Russia's Deputy Finance Minister, Sergei Storchak, has been charged with fraud and attempted embezzlement, his lawyer says.
Sergei Storchak was responsible for Russia's debt policy
He was arrested last week after being accused of trying to divert more than $43m (£21m) in public funds.
Authorities said he was connected to a massive fraud involving a deal to re-schedule debt owed by Algeria.
Mr Storchak, who has been a deputy finance minister since November 2005, denies any wrong-doing.
His boss, the Russian Finance Minister, Alexei Kudrin, is petitioning the court to release Mr Storchak under his personal guarantee.
"He absolutely does not admit his guilt," Igor Pastukhov, Mr Kudrin's spokesman said on TV.
"It's considered - and we fully support this - that his actions were fully in line with his official duties, resolving those tasks that were in the interest of the state."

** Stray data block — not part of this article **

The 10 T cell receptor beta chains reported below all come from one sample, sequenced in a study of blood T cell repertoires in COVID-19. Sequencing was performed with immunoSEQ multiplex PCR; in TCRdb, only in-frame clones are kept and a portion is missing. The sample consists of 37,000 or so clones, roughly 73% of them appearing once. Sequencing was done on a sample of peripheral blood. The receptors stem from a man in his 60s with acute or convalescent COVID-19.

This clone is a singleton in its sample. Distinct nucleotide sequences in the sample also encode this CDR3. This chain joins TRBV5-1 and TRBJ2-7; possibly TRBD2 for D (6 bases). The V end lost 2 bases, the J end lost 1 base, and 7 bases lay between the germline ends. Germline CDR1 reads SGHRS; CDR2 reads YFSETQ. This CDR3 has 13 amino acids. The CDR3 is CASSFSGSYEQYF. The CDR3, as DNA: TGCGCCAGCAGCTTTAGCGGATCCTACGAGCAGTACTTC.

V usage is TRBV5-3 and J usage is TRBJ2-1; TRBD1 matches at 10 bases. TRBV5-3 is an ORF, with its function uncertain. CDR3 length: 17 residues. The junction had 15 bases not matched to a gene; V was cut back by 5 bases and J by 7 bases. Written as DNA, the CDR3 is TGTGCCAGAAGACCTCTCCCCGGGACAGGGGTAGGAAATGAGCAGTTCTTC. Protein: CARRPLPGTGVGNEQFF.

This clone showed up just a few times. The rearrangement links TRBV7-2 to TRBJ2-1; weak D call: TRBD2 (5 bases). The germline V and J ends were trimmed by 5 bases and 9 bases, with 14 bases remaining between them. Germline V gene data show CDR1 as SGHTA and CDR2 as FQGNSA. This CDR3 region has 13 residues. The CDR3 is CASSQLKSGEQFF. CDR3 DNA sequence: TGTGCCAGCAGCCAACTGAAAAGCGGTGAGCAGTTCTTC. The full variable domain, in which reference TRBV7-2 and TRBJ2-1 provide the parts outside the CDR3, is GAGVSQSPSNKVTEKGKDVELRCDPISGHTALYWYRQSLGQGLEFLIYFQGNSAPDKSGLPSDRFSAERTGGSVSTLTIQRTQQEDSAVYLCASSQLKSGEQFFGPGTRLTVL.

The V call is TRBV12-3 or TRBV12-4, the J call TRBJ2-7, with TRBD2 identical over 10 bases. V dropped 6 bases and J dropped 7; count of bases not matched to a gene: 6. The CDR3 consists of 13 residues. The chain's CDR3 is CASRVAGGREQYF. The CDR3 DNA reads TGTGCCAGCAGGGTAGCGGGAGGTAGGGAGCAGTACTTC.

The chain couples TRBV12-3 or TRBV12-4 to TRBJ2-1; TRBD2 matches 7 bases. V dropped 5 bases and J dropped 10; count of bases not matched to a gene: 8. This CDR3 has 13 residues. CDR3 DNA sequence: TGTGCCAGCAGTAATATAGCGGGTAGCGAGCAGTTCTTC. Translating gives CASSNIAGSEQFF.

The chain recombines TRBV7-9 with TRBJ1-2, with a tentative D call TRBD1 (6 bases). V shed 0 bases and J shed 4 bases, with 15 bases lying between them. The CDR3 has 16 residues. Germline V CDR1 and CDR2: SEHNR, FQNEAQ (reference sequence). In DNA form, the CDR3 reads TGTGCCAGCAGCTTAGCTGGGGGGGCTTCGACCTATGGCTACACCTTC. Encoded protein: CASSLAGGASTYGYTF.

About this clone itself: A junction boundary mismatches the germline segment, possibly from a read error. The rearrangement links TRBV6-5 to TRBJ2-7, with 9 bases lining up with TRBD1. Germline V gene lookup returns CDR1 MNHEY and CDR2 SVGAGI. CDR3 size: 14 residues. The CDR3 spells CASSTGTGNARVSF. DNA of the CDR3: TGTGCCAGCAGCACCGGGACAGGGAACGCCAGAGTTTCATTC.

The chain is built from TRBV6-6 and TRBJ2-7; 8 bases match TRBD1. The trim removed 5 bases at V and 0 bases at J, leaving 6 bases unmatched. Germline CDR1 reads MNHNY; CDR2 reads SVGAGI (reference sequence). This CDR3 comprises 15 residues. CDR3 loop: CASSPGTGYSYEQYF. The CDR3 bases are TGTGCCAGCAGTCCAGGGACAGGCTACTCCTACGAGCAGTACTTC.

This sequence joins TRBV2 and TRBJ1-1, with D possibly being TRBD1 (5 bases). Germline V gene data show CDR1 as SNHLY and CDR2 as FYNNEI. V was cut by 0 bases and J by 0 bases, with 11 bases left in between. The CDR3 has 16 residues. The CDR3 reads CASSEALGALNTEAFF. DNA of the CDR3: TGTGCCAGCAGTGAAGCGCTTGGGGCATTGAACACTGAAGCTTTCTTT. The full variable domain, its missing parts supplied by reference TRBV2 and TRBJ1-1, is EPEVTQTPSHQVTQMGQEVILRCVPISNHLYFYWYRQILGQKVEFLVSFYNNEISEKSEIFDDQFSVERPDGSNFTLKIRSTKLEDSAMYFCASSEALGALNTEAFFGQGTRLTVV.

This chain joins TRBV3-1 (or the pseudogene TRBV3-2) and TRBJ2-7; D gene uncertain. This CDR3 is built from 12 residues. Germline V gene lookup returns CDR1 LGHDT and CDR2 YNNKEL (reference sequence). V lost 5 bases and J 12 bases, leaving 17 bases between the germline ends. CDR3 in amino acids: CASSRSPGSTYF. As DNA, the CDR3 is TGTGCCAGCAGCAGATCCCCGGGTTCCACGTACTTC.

Setback for Kudrin
Mr Storchak has specialised in international financial relations, and has been a prominent figure in negotiations over paying off Soviet-era debt.
The Russian Finance Minister, Alexei Kudrin, stands by his deputy
Surging oil revenues helped Russia pay off the last of its debt to the Paris Club of international creditors ahead of schedule in 2006.
He helped broker the deal, which was seen as a public-relations coup for Russia, highlighting its booming economy.
Correspondents say the affair is a political setback to Mr Kudrin, who was promoted in a recent cabinet reshuffle by President Putin.
Some Russian newspapers have described Mr Storchak's arrest as an attack by a Kremlin faction against the government's liberal economic policymakers.